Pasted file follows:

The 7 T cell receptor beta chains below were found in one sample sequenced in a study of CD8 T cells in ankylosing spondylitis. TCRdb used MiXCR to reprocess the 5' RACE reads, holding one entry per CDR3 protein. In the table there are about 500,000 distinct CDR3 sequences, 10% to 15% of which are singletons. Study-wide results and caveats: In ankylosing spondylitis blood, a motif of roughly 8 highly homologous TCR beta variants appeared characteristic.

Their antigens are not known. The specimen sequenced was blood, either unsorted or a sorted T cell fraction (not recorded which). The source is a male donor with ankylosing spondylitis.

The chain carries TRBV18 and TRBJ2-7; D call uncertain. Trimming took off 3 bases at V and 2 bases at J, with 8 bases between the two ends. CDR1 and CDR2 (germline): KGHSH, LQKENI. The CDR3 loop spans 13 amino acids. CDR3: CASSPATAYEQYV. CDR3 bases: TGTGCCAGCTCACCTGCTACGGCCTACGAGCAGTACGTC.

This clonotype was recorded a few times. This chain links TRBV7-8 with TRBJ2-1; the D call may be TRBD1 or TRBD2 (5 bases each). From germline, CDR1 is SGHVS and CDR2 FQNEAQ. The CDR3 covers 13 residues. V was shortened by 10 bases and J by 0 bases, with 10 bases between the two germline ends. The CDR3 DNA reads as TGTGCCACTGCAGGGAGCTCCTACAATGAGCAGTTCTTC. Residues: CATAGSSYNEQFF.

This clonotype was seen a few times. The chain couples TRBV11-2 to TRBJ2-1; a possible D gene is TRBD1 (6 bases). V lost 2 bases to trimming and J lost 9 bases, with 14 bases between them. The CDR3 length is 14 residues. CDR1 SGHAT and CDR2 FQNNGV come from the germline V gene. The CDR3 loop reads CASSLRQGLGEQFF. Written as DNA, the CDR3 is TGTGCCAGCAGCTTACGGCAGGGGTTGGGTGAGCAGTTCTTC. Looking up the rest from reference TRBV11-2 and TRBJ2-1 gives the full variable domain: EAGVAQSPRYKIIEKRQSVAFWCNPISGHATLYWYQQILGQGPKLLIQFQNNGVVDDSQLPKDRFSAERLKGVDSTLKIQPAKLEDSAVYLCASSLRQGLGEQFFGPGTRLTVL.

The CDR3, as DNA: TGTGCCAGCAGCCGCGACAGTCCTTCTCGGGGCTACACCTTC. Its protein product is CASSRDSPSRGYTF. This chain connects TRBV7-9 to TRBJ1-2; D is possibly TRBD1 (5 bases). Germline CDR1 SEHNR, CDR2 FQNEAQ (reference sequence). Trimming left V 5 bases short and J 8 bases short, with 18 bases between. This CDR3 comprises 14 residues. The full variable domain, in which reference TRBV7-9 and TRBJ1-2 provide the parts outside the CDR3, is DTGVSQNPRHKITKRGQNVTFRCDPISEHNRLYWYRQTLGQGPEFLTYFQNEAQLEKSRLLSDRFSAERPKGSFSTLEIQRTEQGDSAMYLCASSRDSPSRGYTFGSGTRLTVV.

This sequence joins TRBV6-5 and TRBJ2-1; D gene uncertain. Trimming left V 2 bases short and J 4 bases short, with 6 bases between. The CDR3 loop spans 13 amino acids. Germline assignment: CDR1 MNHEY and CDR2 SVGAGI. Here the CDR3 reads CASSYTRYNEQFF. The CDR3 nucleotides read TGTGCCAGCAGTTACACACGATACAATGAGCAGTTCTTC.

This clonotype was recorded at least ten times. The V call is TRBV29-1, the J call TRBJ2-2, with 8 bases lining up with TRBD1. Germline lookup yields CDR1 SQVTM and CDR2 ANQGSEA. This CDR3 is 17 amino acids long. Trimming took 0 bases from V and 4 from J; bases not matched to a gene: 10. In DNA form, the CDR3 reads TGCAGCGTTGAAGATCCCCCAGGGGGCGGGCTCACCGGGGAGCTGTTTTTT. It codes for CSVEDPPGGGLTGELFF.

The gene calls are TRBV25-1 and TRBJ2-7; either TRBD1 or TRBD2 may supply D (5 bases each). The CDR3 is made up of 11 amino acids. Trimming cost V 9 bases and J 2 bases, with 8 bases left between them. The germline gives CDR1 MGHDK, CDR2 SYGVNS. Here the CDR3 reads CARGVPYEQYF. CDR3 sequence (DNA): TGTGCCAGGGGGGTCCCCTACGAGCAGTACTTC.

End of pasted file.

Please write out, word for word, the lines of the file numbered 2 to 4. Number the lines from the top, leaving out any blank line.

Their antigens are not known. The specimen sequenced was blood, either unsorted or a sorted T cell fraction (not recorded which). The source is a male donor with ankylosing spondylitis.

The chain carries TRBV18 and TRBJ2-7; D call uncertain. Trimming took off 3 bases at V and 2 bases at J, with 8 bases between the two ends. CDR1 and CDR2 (germline): KGHSH, LQKENI. The CDR3 loop spans 13 amino acids. CDR3: CASSPATAYEQYV. CDR3 bases: TGTGCCAGCTCACCTGCTACGGCCTACGAGCAGTACGTC.

This clonotype was recorded a few times. This chain links TRBV7-8 with TRBJ2-1; the D call may be TRBD1 or TRBD2 (5 bases each). From germline, CDR1 is SGHVS and CDR2 FQNEAQ. The CDR3 covers 13 residues. V was shortened by 10 bases and J by 0 bases, with 10 bases between the two germline ends. The CDR3 DNA reads as TGTGCCACTGCAGGGAGCTCCTACAATGAGCAGTTCTTC. Residues: CATAGSSYNEQFF.